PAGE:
Our blog is dedicated to a global discussion about the ideas, actions and technologies changing the world as we know it.
Upgrade your browser for full experience
You are using a web browser version that is no longer supported. Please make sure you are using the most updated version of your browser, or try using our supported browser Google Chrome to get the full Applied Materials experience.
In this blog, I look at ways Applied Materials is working with leading customers who wish to sustainably increase production to meet the world’s growing need for semiconductors. About half of the opportunity lies in the sub-fab, the often-overlooked world of support equipment below the production floor that consumes around half of the energy needed by modern fabs.
Compound semiconductors like silicon carbide (SiC) signal a new era of materials engineering in the automotive semiconductor market, one that can significantly increase efficiency, reduce heat dissipation and cut down the cost of end systems, thereby accelerating electric vehicle adoption rates.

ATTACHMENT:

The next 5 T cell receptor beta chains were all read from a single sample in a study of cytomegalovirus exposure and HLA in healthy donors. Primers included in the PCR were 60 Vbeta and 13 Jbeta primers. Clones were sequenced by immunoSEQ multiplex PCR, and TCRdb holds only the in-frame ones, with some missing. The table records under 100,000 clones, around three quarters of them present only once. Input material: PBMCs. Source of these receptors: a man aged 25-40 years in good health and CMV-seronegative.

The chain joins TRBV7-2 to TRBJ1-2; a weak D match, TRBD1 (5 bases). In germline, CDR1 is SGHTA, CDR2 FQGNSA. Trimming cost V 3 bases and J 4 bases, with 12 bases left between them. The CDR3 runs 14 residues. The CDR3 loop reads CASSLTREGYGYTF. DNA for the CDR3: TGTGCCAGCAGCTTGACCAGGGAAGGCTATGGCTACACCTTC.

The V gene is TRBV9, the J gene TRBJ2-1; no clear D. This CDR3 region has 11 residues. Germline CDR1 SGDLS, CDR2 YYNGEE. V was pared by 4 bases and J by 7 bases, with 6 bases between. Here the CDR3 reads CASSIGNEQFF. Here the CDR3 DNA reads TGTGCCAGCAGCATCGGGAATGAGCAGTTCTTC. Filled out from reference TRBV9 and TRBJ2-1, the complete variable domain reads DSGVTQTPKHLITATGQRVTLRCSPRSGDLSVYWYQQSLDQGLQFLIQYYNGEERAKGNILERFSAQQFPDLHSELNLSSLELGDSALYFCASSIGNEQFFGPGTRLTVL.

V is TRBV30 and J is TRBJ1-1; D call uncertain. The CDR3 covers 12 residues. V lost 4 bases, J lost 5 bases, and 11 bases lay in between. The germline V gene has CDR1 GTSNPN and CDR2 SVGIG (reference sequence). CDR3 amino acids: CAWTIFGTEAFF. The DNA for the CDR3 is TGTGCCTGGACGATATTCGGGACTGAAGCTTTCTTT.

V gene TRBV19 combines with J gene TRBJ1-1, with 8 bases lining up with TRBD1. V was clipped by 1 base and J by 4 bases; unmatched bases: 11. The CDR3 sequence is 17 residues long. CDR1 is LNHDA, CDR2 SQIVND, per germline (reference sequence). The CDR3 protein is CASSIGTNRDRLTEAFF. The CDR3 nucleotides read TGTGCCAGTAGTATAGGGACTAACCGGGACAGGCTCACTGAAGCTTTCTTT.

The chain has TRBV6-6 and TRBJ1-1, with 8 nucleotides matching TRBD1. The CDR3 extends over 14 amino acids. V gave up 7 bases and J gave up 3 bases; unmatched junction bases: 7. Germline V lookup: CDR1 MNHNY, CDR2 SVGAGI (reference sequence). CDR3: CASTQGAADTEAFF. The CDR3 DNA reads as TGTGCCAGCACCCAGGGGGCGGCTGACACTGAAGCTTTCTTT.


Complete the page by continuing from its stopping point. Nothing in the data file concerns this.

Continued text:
This year, Applied Materials employees are going virtual in support of EarthWorks, the company’s annual campaign to inspire education and action around environmental sustainability and ensure a cleaner and greener tomorrow.
In the regions where we work and live, we are addressing immediate humanitarian needs while working with key strategic partners to combat the long-term effects of the COVID-19 pandemic on local communities and the nonprofit sector.
Our latest in a series of blogs inspired by Applied Materials’ panel discussion at IEDM explores where and how data should be processed and stored to drive computing efficiency while curbing energy consumption.
Applied Materials moderated a thought-provoking panel discussion during IEDM which showed that while there is no single path to achieving continued improvements in chip performance, power and area-cost, the industry will be well-served to search for solutions together.
What’s clear from the panel discussion I recently moderated with Facebook, IBM, Intel, Stanford and TSMC is that the semiconductor design and manufacturing model is evolving and will look extremely different in the years ahead.